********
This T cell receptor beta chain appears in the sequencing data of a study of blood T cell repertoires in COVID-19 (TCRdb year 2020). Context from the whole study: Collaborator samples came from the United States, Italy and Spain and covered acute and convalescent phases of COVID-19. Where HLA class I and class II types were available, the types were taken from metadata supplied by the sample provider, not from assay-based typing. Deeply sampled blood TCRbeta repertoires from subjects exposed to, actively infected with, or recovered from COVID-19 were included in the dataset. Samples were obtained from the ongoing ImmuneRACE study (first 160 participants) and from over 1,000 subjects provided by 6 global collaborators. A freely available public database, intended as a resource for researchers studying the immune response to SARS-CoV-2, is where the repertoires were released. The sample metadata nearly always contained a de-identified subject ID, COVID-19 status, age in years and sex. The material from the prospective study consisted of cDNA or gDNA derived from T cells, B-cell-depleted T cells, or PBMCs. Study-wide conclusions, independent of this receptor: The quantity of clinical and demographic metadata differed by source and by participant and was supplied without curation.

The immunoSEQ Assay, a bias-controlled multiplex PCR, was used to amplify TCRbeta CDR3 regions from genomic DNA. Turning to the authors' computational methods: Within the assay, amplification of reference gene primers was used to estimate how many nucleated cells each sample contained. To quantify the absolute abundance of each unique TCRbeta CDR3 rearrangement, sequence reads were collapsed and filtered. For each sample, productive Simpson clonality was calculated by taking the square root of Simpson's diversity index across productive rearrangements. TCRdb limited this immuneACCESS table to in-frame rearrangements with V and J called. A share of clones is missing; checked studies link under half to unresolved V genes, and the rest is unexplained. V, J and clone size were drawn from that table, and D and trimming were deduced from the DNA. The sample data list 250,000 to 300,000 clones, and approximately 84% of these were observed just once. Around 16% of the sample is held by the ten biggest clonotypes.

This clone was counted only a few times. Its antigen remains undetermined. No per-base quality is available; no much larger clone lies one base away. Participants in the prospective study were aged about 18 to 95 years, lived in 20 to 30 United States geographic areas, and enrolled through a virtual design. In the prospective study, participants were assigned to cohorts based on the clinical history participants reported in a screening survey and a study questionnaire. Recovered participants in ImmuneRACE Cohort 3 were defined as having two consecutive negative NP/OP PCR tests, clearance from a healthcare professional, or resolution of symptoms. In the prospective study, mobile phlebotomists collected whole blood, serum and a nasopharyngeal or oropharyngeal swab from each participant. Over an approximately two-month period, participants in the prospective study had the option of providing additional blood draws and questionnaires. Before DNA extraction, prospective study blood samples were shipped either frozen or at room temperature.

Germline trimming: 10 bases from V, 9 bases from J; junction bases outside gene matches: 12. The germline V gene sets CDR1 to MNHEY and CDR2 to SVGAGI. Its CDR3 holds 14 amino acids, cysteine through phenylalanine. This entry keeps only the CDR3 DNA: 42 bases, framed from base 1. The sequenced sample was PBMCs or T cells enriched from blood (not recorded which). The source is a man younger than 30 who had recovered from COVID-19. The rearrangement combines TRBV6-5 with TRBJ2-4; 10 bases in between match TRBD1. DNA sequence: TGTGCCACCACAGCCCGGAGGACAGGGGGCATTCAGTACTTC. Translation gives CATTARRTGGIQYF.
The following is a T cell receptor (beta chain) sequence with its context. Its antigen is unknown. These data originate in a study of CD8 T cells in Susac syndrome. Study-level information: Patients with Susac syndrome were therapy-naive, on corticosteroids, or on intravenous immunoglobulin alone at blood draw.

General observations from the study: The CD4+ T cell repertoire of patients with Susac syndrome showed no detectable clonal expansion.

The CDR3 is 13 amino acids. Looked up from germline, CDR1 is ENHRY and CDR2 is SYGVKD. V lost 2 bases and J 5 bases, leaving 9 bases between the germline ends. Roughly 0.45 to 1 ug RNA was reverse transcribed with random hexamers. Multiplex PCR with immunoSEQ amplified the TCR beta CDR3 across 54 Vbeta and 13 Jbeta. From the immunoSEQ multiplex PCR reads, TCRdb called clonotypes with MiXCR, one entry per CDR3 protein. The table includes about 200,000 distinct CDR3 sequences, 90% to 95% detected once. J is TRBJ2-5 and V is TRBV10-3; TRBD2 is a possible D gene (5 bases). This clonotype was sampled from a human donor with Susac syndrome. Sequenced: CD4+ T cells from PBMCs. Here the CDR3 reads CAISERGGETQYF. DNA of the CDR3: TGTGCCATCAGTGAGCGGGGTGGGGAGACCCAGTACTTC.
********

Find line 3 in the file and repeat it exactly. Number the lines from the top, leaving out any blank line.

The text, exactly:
This clone was counted only a few times. Its antigen remains undetermined. No per-base quality is available; no much larger clone lies one base away. Participants in the prospective study were aged about 18 to 95 years, lived in 20 to 30 United States geographic areas, and enrolled through a virtual design. In the prospective study, participants were assigned to cohorts based on the clinical history participants reported in a screening survey and a study questionnaire. Recovered participants in ImmuneRACE Cohort 3 were defined as having two consecutive negative NP/OP PCR tests, clearance from a healthcare professional, or resolution of symptoms. In the prospective study, mobile phlebotomists collected whole blood, serum and a nasopharyngeal or oropharyngeal swab from each participant. Over an approximately two-month period, participants in the prospective study had the option of providing additional blood draws and questionnaires. Before DNA extraction, prospective study blood samples were shipped either frozen or at room temperature.